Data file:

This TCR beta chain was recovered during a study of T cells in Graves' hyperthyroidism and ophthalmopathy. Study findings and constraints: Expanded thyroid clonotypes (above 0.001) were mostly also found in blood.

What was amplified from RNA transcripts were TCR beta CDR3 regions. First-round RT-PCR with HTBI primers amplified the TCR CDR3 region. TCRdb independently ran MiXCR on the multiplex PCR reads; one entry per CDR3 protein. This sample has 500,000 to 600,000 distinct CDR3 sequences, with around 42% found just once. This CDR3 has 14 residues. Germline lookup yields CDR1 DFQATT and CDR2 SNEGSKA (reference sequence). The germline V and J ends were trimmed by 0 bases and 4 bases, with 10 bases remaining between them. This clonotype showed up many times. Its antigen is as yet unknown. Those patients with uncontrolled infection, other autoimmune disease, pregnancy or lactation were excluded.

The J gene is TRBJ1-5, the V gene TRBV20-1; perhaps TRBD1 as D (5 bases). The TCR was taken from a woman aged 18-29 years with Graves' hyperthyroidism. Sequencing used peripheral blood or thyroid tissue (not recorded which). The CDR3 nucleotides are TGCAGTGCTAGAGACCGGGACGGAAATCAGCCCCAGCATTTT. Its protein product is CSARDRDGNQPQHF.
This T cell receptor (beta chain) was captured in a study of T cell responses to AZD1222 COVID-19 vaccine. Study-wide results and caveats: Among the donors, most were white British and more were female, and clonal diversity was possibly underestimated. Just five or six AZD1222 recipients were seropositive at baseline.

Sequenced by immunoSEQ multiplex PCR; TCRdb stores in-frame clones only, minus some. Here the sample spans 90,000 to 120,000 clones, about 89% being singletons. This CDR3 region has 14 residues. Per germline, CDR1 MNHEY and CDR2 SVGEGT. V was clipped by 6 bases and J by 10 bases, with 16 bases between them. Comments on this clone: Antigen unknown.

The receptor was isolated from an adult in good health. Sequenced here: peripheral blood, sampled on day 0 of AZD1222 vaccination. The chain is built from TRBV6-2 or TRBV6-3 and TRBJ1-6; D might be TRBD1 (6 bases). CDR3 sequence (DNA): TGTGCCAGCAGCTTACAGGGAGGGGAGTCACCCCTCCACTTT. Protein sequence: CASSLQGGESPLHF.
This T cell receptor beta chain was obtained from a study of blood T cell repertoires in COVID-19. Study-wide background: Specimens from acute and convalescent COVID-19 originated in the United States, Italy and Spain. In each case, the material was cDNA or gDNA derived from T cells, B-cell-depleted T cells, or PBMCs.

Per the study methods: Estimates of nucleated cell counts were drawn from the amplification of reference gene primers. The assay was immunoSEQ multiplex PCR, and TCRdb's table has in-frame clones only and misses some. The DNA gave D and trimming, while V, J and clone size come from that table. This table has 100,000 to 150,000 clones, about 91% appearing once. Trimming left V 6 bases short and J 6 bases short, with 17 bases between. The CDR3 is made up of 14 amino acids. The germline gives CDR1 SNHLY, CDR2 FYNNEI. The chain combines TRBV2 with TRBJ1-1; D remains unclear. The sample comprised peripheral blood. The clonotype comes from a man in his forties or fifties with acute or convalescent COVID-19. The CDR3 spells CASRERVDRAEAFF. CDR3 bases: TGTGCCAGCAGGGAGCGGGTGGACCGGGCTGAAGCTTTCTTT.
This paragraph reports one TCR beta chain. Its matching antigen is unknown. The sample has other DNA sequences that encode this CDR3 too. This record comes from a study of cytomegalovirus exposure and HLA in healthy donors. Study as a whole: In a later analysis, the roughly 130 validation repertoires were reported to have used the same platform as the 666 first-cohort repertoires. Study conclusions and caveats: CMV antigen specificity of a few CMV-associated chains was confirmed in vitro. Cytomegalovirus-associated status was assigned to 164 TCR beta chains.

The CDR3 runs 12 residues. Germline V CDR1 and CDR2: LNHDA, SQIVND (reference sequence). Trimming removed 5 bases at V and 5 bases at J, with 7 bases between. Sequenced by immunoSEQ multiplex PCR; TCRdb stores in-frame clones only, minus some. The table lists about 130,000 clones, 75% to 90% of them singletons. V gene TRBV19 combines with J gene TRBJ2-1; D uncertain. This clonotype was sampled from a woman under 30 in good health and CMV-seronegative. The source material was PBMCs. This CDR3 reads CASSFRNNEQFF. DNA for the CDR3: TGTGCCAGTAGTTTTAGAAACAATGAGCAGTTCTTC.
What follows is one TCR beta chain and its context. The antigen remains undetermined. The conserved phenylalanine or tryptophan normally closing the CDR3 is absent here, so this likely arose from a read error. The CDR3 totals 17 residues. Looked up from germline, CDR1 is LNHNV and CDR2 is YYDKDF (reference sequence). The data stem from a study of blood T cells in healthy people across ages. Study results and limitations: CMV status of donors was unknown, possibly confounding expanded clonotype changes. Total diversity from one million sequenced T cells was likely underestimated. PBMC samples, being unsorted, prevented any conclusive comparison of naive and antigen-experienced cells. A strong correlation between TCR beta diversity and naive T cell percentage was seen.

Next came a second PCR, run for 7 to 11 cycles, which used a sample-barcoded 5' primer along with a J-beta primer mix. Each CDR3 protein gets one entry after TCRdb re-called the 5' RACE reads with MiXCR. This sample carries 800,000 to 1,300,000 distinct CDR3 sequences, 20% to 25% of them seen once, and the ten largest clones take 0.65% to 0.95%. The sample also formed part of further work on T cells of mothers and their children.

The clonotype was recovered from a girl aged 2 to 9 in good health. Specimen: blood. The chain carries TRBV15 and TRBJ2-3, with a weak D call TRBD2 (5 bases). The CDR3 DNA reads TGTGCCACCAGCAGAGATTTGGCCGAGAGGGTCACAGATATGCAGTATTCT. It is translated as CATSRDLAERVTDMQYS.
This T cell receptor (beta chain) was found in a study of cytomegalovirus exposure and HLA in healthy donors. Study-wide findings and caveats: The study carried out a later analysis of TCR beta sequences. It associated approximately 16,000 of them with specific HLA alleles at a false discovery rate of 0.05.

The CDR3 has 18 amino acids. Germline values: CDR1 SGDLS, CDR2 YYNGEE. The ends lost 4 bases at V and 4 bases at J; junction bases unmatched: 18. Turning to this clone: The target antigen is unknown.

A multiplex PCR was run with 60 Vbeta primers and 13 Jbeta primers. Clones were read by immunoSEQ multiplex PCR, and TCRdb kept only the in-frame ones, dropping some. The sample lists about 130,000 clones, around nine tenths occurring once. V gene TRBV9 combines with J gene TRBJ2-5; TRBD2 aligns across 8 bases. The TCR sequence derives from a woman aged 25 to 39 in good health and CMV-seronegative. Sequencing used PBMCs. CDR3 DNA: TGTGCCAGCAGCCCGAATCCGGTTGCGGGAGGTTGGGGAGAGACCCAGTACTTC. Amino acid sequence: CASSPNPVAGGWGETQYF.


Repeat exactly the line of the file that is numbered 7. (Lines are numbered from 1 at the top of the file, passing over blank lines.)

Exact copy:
This T cell receptor beta chain was obtained from a study of blood T cell repertoires in COVID-19. Study-wide background: Specimens from acute and convalescent COVID-19 originated in the United States, Italy and Spain. In each case, the material was cDNA or gDNA derived from T cells, B-cell-depleted T cells, or PBMCs.